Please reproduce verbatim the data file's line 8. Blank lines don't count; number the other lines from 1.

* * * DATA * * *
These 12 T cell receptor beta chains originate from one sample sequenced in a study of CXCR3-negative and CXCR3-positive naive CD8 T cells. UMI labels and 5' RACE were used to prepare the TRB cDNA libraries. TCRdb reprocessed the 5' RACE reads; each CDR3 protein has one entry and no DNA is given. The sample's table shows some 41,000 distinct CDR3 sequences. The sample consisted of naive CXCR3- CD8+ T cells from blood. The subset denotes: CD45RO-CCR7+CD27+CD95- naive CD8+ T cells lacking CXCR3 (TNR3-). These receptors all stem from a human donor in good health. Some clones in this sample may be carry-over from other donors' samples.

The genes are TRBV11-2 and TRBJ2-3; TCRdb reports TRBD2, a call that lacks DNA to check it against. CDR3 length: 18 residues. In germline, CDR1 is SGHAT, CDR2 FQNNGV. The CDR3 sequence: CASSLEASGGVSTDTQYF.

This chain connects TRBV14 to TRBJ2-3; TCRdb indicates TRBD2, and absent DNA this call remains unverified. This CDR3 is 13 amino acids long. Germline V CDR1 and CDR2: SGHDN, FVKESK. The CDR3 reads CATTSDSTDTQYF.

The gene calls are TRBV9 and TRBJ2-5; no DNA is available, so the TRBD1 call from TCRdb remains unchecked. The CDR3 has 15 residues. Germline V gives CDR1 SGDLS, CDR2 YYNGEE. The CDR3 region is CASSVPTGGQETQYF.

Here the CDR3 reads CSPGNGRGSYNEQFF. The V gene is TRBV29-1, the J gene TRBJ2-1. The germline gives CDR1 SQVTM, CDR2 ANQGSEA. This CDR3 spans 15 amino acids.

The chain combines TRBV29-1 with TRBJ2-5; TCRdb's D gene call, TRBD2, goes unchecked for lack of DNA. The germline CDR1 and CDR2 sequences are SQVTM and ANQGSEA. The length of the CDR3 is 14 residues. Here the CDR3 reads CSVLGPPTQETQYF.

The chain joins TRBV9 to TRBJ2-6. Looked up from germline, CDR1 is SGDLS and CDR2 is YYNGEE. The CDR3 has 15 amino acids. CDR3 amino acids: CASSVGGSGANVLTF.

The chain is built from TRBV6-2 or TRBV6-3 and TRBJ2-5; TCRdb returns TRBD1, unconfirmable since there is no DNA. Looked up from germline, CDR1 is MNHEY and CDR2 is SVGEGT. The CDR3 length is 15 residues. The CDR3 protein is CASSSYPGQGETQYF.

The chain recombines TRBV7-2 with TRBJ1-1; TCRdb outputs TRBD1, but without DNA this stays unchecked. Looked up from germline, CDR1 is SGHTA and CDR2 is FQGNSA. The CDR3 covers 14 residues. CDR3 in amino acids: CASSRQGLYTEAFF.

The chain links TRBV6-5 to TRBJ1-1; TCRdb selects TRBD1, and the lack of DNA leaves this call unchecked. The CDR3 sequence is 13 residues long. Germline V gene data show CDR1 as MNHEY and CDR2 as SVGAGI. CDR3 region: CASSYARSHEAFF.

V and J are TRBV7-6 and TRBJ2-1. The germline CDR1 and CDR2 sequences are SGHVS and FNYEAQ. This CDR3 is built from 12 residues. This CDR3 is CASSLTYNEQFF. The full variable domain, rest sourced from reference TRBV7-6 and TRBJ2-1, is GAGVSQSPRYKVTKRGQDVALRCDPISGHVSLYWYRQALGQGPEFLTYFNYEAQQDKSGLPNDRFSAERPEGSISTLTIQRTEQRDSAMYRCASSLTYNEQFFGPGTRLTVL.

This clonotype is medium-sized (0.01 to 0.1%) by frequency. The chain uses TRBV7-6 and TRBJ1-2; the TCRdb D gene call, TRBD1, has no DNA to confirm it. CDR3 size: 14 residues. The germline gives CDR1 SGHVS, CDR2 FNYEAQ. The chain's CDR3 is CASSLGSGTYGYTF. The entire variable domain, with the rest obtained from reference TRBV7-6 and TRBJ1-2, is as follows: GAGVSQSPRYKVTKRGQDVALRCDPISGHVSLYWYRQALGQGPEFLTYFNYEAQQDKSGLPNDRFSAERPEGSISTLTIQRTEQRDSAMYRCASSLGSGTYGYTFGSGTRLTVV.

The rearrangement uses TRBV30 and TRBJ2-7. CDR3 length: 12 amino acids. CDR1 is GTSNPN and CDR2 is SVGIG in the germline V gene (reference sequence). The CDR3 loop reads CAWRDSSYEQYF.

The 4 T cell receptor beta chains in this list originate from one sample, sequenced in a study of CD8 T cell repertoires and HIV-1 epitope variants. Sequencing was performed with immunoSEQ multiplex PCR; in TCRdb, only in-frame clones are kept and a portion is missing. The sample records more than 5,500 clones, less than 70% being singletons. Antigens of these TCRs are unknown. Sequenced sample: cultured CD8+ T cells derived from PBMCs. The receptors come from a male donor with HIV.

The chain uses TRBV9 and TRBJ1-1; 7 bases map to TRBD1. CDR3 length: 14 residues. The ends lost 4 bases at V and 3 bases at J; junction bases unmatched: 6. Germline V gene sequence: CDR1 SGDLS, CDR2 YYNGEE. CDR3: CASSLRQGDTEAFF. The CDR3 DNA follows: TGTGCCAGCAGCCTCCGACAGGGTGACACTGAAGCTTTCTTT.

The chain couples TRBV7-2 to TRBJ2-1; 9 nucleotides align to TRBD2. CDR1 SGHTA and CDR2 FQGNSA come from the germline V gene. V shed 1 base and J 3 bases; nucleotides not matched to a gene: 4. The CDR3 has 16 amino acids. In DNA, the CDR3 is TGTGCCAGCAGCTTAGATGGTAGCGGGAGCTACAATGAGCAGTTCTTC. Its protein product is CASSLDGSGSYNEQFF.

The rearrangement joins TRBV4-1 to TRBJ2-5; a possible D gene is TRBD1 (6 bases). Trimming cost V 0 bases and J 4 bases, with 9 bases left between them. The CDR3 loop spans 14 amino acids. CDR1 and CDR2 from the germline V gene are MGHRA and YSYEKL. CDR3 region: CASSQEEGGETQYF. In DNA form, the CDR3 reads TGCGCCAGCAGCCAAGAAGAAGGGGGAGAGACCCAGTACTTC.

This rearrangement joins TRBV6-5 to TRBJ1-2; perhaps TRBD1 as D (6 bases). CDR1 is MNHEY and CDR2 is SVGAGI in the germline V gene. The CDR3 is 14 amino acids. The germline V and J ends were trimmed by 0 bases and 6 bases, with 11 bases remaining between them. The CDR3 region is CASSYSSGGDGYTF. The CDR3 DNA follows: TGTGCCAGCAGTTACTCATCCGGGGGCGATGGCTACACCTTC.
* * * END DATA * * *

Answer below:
The chain is built from TRBV6-2 or TRBV6-3 and TRBJ2-5; TCRdb returns TRBD1, unconfirmable since there is no DNA. Looked up from germline, CDR1 is MNHEY and CDR2 is SVGEGT. The CDR3 length is 15 residues. The CDR3 protein is CASSSYPGQGETQYF.